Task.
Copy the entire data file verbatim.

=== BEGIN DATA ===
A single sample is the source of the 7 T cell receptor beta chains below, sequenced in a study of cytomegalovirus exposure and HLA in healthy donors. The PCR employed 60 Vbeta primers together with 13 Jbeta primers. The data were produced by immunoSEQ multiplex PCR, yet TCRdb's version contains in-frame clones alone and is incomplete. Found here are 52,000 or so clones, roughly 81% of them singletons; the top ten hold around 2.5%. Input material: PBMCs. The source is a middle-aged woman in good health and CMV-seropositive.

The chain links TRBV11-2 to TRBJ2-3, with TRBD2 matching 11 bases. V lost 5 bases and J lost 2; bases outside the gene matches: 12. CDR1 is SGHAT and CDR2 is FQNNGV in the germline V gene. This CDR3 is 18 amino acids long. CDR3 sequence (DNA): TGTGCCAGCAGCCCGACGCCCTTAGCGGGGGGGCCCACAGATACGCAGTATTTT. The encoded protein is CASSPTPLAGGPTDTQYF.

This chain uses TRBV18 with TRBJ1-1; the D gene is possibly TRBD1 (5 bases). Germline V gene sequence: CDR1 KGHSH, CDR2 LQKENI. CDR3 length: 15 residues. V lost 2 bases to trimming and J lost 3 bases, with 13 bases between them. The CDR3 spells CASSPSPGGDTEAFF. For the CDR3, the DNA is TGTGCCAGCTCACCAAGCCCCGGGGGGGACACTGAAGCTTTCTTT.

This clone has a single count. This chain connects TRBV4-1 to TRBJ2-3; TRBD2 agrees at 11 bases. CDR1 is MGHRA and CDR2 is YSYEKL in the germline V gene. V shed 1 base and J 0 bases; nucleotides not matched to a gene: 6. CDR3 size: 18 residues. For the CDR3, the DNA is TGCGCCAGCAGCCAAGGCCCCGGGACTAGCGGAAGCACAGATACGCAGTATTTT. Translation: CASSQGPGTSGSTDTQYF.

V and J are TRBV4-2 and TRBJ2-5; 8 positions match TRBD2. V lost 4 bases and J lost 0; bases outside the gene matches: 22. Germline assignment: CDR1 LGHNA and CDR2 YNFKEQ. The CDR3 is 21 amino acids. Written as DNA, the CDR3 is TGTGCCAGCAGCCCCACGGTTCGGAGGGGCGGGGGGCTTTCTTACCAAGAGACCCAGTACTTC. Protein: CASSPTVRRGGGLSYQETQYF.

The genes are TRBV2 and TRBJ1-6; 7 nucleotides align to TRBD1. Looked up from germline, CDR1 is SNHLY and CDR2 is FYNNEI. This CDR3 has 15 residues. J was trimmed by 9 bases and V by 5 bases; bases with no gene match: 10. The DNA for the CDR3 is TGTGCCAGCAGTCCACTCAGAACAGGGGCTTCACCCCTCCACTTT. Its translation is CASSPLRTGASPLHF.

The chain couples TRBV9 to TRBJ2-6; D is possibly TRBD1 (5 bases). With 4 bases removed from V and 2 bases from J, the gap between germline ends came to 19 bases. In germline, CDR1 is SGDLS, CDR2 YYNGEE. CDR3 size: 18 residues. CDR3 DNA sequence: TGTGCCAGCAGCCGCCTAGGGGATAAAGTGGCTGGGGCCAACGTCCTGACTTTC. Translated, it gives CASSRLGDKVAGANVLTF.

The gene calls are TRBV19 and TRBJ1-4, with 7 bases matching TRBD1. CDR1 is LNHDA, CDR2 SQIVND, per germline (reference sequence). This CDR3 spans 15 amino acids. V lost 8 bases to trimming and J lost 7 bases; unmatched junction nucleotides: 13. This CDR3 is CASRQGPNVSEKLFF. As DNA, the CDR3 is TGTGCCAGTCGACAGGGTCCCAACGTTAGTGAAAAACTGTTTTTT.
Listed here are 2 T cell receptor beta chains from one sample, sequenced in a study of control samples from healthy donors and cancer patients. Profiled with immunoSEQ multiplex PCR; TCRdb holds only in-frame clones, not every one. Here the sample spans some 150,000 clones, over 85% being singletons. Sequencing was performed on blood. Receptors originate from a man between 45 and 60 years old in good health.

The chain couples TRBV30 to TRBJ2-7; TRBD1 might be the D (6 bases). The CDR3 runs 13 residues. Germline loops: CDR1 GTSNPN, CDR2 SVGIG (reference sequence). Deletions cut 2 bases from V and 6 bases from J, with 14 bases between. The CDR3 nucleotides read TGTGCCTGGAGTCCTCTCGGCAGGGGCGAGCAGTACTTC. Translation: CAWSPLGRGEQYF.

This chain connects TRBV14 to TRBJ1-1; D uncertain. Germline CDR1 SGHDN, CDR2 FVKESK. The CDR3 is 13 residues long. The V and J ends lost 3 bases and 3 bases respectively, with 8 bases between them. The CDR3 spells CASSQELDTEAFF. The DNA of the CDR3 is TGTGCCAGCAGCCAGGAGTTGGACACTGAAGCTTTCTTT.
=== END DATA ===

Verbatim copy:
A single sample is the source of the 7 T cell receptor beta chains below, sequenced in a study of cytomegalovirus exposure and HLA in healthy donors. The PCR employed 60 Vbeta primers together with 13 Jbeta primers. The data were produced by immunoSEQ multiplex PCR, yet TCRdb's version contains in-frame clones alone and is incomplete. Found here are 52,000 or so clones, roughly 81% of them singletons; the top ten hold around 2.5%. Input material: PBMCs. The source is a middle-aged woman in good health and CMV-seropositive.

The chain links TRBV11-2 to TRBJ2-3, with TRBD2 matching 11 bases. V lost 5 bases and J lost 2; bases outside the gene matches: 12. CDR1 is SGHAT and CDR2 is FQNNGV in the germline V gene. This CDR3 is 18 amino acids long. CDR3 sequence (DNA): TGTGCCAGCAGCCCGACGCCCTTAGCGGGGGGGCCCACAGATACGCAGTATTTT. The encoded protein is CASSPTPLAGGPTDTQYF.

This chain uses TRBV18 with TRBJ1-1; the D gene is possibly TRBD1 (5 bases). Germline V gene sequence: CDR1 KGHSH, CDR2 LQKENI. CDR3 length: 15 residues. V lost 2 bases to trimming and J lost 3 bases, with 13 bases between them. The CDR3 spells CASSPSPGGDTEAFF. For the CDR3, the DNA is TGTGCCAGCTCACCAAGCCCCGGGGGGGACACTGAAGCTTTCTTT.

This clone has a single count. This chain connects TRBV4-1 to TRBJ2-3; TRBD2 agrees at 11 bases. CDR1 is MGHRA and CDR2 is YSYEKL in the germline V gene. V shed 1 base and J 0 bases; nucleotides not matched to a gene: 6. CDR3 size: 18 residues. For the CDR3, the DNA is TGCGCCAGCAGCCAAGGCCCCGGGACTAGCGGAAGCACAGATACGCAGTATTTT. Translation: CASSQGPGTSGSTDTQYF.

V and J are TRBV4-2 and TRBJ2-5; 8 positions match TRBD2. V lost 4 bases and J lost 0; bases outside the gene matches: 22. Germline assignment: CDR1 LGHNA and CDR2 YNFKEQ. The CDR3 is 21 amino acids. Written as DNA, the CDR3 is TGTGCCAGCAGCCCCACGGTTCGGAGGGGCGGGGGGCTTTCTTACCAAGAGACCCAGTACTTC. Protein: CASSPTVRRGGGLSYQETQYF.

The genes are TRBV2 and TRBJ1-6; 7 nucleotides align to TRBD1. Looked up from germline, CDR1 is SNHLY and CDR2 is FYNNEI. This CDR3 has 15 residues. J was trimmed by 9 bases and V by 5 bases; bases with no gene match: 10. The DNA for the CDR3 is TGTGCCAGCAGTCCACTCAGAACAGGGGCTTCACCCCTCCACTTT. Its translation is CASSPLRTGASPLHF.

The chain couples TRBV9 to TRBJ2-6; D is possibly TRBD1 (5 bases). With 4 bases removed from V and 2 bases from J, the gap between germline ends came to 19 bases. In germline, CDR1 is SGDLS, CDR2 YYNGEE. CDR3 size: 18 residues. CDR3 DNA sequence: TGTGCCAGCAGCCGCCTAGGGGATAAAGTGGCTGGGGCCAACGTCCTGACTTTC. Translated, it gives CASSRLGDKVAGANVLTF.

The gene calls are TRBV19 and TRBJ1-4, with 7 bases matching TRBD1. CDR1 is LNHDA, CDR2 SQIVND, per germline (reference sequence). This CDR3 spans 15 amino acids. V lost 8 bases to trimming and J lost 7 bases; unmatched junction nucleotides: 13. This CDR3 is CASRQGPNVSEKLFF. As DNA, the CDR3 is TGTGCCAGTCGACAGGGTCCCAACGTTAGTGAAAAACTGTTTTTT.
Listed here are 2 T cell receptor beta chains from one sample, sequenced in a study of control samples from healthy donors and cancer patients. Profiled with immunoSEQ multiplex PCR; TCRdb holds only in-frame clones, not every one. Here the sample spans some 150,000 clones, over 85% being singletons. Sequencing was performed on blood. Receptors originate from a man between 45 and 60 years old in good health.

The chain couples TRBV30 to TRBJ2-7; TRBD1 might be the D (6 bases). The CDR3 runs 13 residues. Germline loops: CDR1 GTSNPN, CDR2 SVGIG (reference sequence). Deletions cut 2 bases from V and 6 bases from J, with 14 bases between. The CDR3 nucleotides read TGTGCCTGGAGTCCTCTCGGCAGGGGCGAGCAGTACTTC. Translation: CAWSPLGRGEQYF.

This chain connects TRBV14 to TRBJ1-1; D uncertain. Germline CDR1 SGHDN, CDR2 FVKESK. The CDR3 is 13 residues long. The V and J ends lost 3 bases and 3 bases respectively, with 8 bases between them. The CDR3 spells CASSQELDTEAFF. The DNA of the CDR3 is TGTGCCAGCAGCCAGGAGTTGGACACTGAAGCTTTCTTT.